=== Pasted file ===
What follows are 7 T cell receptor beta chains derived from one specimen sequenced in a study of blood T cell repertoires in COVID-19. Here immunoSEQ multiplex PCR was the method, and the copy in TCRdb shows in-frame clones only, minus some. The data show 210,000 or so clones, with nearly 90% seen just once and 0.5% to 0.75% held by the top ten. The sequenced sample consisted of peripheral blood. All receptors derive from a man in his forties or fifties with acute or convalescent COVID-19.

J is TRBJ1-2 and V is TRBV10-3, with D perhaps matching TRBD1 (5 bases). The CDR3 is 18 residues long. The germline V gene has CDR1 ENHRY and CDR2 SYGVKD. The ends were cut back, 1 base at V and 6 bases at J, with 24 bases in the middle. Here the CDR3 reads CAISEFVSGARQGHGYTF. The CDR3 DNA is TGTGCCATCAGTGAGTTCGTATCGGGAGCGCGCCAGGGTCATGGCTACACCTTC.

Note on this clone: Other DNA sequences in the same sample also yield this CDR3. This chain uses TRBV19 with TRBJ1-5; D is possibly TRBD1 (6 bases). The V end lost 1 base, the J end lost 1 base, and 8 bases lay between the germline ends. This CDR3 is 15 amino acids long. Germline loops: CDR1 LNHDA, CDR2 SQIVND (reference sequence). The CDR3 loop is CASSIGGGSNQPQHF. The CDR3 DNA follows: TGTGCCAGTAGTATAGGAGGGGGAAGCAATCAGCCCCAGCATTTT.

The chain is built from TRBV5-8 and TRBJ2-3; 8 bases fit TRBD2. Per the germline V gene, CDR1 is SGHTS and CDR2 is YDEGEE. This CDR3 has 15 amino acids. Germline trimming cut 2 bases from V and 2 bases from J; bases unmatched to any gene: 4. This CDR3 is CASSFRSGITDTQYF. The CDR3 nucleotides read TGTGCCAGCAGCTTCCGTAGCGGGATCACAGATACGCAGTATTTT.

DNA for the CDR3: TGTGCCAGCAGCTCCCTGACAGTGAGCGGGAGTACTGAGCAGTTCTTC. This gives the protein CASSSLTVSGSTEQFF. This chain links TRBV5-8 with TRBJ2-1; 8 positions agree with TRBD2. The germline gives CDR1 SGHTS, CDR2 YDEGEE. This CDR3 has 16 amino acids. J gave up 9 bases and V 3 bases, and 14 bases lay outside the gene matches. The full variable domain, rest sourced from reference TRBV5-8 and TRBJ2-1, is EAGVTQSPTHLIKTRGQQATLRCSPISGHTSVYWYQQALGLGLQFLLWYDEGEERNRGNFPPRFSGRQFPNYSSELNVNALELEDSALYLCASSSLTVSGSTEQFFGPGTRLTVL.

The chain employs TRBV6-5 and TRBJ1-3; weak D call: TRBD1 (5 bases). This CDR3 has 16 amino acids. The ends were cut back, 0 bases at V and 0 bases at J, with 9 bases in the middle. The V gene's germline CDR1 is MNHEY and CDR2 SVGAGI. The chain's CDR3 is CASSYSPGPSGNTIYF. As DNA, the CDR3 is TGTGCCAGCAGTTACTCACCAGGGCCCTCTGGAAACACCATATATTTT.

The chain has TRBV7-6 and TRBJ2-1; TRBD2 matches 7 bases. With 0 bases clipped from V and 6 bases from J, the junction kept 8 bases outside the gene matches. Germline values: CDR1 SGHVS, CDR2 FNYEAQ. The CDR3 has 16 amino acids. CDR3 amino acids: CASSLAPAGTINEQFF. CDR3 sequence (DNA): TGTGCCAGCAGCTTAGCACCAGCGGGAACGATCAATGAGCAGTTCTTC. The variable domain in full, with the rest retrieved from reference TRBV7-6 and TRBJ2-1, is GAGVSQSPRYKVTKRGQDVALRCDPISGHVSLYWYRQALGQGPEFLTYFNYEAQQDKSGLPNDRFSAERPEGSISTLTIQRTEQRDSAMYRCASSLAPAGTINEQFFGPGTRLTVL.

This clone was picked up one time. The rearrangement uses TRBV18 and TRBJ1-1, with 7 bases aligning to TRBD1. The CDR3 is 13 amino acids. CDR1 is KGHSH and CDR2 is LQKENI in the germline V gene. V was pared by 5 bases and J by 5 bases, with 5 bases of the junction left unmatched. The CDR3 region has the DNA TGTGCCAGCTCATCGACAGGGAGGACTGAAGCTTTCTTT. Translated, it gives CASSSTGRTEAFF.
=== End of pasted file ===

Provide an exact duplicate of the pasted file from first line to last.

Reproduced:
What follows are 7 T cell receptor beta chains derived from one specimen sequenced in a study of blood T cell repertoires in COVID-19. Here immunoSEQ multiplex PCR was the method, and the copy in TCRdb shows in-frame clones only, minus some. The data show 210,000 or so clones, with nearly 90% seen just once and 0.5% to 0.75% held by the top ten. The sequenced sample consisted of peripheral blood. All receptors derive from a man in his forties or fifties with acute or convalescent COVID-19.

J is TRBJ1-2 and V is TRBV10-3, with D perhaps matching TRBD1 (5 bases). The CDR3 is 18 residues long. The germline V gene has CDR1 ENHRY and CDR2 SYGVKD. The ends were cut back, 1 base at V and 6 bases at J, with 24 bases in the middle. Here the CDR3 reads CAISEFVSGARQGHGYTF. The CDR3 DNA is TGTGCCATCAGTGAGTTCGTATCGGGAGCGCGCCAGGGTCATGGCTACACCTTC.

Note on this clone: Other DNA sequences in the same sample also yield this CDR3. This chain uses TRBV19 with TRBJ1-5; D is possibly TRBD1 (6 bases). The V end lost 1 base, the J end lost 1 base, and 8 bases lay between the germline ends. This CDR3 is 15 amino acids long. Germline loops: CDR1 LNHDA, CDR2 SQIVND (reference sequence). The CDR3 loop is CASSIGGGSNQPQHF. The CDR3 DNA follows: TGTGCCAGTAGTATAGGAGGGGGAAGCAATCAGCCCCAGCATTTT.

The chain is built from TRBV5-8 and TRBJ2-3; 8 bases fit TRBD2. Per the germline V gene, CDR1 is SGHTS and CDR2 is YDEGEE. This CDR3 has 15 amino acids. Germline trimming cut 2 bases from V and 2 bases from J; bases unmatched to any gene: 4. This CDR3 is CASSFRSGITDTQYF. The CDR3 nucleotides read TGTGCCAGCAGCTTCCGTAGCGGGATCACAGATACGCAGTATTTT.

DNA for the CDR3: TGTGCCAGCAGCTCCCTGACAGTGAGCGGGAGTACTGAGCAGTTCTTC. This gives the protein CASSSLTVSGSTEQFF. This chain links TRBV5-8 with TRBJ2-1; 8 positions agree with TRBD2. The germline gives CDR1 SGHTS, CDR2 YDEGEE. This CDR3 has 16 amino acids. J gave up 9 bases and V 3 bases, and 14 bases lay outside the gene matches. The full variable domain, rest sourced from reference TRBV5-8 and TRBJ2-1, is EAGVTQSPTHLIKTRGQQATLRCSPISGHTSVYWYQQALGLGLQFLLWYDEGEERNRGNFPPRFSGRQFPNYSSELNVNALELEDSALYLCASSSLTVSGSTEQFFGPGTRLTVL.

The chain employs TRBV6-5 and TRBJ1-3; weak D call: TRBD1 (5 bases). This CDR3 has 16 amino acids. The ends were cut back, 0 bases at V and 0 bases at J, with 9 bases in the middle. The V gene's germline CDR1 is MNHEY and CDR2 SVGAGI. The chain's CDR3 is CASSYSPGPSGNTIYF. As DNA, the CDR3 is TGTGCCAGCAGTTACTCACCAGGGCCCTCTGGAAACACCATATATTTT.

The chain has TRBV7-6 and TRBJ2-1; TRBD2 matches 7 bases. With 0 bases clipped from V and 6 bases from J, the junction kept 8 bases outside the gene matches. Germline values: CDR1 SGHVS, CDR2 FNYEAQ. The CDR3 has 16 amino acids. CDR3 amino acids: CASSLAPAGTINEQFF. CDR3 sequence (DNA): TGTGCCAGCAGCTTAGCACCAGCGGGAACGATCAATGAGCAGTTCTTC. The variable domain in full, with the rest retrieved from reference TRBV7-6 and TRBJ2-1, is GAGVSQSPRYKVTKRGQDVALRCDPISGHVSLYWYRQALGQGPEFLTYFNYEAQQDKSGLPNDRFSAERPEGSISTLTIQRTEQRDSAMYRCASSLAPAGTINEQFFGPGTRLTVL.

This clone was picked up one time. The rearrangement uses TRBV18 and TRBJ1-1, with 7 bases aligning to TRBD1. The CDR3 is 13 amino acids. CDR1 is KGHSH and CDR2 is LQKENI in the germline V gene. V was pared by 5 bases and J by 5 bases, with 5 bases of the junction left unmatched. The CDR3 region has the DNA TGTGCCAGCTCATCGACAGGGAGGACTGAAGCTTTCTTT. Translated, it gives CASSSTGRTEAFF.